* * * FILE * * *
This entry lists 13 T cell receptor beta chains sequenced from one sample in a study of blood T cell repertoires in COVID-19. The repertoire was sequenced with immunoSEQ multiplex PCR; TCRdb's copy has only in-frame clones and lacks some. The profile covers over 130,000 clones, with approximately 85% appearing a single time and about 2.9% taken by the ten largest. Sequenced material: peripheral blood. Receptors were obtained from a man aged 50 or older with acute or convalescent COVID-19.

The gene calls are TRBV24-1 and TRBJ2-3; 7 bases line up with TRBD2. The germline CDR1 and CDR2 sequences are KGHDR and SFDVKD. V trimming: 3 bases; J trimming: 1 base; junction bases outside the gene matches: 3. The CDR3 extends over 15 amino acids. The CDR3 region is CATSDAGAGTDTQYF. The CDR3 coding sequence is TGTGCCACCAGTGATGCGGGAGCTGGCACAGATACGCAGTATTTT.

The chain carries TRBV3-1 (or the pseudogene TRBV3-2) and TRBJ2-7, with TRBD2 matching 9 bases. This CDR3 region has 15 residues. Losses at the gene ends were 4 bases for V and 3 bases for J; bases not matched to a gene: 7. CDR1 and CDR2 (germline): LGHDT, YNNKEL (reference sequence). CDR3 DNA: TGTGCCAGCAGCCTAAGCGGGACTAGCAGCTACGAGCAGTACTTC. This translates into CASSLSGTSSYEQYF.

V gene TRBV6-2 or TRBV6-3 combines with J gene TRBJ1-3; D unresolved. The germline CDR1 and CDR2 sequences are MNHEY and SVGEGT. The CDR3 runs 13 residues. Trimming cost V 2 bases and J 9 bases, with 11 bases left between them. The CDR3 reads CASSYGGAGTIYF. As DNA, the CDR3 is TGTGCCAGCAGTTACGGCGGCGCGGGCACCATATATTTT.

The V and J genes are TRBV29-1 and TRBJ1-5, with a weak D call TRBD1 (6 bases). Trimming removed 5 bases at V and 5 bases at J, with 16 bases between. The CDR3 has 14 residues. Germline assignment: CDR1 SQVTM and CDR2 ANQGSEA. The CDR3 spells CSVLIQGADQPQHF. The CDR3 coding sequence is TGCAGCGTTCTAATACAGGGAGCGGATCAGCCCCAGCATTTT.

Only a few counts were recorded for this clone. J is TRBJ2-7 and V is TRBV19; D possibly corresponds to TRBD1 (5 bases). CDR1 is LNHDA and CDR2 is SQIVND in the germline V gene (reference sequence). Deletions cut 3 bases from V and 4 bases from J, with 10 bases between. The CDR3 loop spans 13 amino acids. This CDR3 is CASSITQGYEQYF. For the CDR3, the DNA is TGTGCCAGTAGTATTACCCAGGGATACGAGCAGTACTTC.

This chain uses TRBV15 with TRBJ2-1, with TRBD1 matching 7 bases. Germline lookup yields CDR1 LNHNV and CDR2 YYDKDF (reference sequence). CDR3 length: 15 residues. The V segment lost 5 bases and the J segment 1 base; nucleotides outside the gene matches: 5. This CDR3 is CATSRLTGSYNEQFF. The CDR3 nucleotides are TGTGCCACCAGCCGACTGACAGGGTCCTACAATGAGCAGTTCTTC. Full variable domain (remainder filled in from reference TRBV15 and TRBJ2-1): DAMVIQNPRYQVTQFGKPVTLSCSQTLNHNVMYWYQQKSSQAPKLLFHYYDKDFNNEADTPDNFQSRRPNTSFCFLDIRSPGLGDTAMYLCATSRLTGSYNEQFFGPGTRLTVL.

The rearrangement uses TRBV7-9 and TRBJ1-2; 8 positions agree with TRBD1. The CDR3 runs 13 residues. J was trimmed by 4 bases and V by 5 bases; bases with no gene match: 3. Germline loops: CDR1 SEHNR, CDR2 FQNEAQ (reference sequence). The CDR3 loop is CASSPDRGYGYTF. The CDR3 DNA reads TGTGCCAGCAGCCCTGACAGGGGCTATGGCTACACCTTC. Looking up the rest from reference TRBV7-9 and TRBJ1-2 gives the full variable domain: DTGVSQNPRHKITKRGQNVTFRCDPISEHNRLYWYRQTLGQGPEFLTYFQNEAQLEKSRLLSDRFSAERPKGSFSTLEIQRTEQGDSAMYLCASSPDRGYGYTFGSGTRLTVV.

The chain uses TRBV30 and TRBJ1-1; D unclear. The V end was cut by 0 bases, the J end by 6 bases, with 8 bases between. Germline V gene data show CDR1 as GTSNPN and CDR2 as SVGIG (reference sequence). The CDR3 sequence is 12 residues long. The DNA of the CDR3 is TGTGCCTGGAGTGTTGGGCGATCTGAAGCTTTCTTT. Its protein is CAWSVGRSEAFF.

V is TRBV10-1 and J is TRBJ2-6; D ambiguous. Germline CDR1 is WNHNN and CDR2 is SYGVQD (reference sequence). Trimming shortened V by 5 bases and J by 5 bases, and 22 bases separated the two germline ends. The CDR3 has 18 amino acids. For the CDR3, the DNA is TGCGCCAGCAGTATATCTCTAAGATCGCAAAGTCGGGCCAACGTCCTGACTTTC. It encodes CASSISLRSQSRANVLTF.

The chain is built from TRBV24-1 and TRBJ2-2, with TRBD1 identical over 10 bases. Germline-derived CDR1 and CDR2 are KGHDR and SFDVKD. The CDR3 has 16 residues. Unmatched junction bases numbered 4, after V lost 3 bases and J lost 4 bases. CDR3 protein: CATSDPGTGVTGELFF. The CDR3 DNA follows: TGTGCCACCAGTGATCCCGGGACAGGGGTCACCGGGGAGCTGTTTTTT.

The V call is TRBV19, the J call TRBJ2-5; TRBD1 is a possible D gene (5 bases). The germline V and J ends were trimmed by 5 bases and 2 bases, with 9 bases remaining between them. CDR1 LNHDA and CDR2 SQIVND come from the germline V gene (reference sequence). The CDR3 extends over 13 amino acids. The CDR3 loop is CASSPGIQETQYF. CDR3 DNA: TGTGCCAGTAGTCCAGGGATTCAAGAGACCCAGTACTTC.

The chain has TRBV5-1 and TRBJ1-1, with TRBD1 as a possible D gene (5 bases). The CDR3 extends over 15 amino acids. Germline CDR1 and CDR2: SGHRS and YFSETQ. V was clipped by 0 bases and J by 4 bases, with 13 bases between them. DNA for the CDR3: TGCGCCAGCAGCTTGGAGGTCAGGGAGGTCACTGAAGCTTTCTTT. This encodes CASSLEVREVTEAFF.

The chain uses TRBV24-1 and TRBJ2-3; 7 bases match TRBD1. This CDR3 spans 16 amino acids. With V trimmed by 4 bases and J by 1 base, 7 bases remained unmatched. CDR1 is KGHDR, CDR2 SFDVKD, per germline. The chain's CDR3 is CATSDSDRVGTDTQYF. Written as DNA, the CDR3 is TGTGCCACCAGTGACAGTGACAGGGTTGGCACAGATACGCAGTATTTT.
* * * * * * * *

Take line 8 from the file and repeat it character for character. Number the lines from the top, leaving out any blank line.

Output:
The rearrangement uses TRBV7-9 and TRBJ1-2; 8 positions agree with TRBD1. The CDR3 runs 13 residues. J was trimmed by 4 bases and V by 5 bases; bases with no gene match: 3. Germline loops: CDR1 SEHNR, CDR2 FQNEAQ (reference sequence). The CDR3 loop is CASSPDRGYGYTF. The CDR3 DNA reads TGTGCCAGCAGCCCTGACAGGGGCTATGGCTACACCTTC. Looking up the rest from reference TRBV7-9 and TRBJ1-2 gives the full variable domain: DTGVSQNPRHKITKRGQNVTFRCDPISEHNRLYWYRQTLGQGPEFLTYFQNEAQLEKSRLLSDRFSAERPKGSFSTLEIQRTEQGDSAMYLCASSPDRGYGYTFGSGTRLTVV.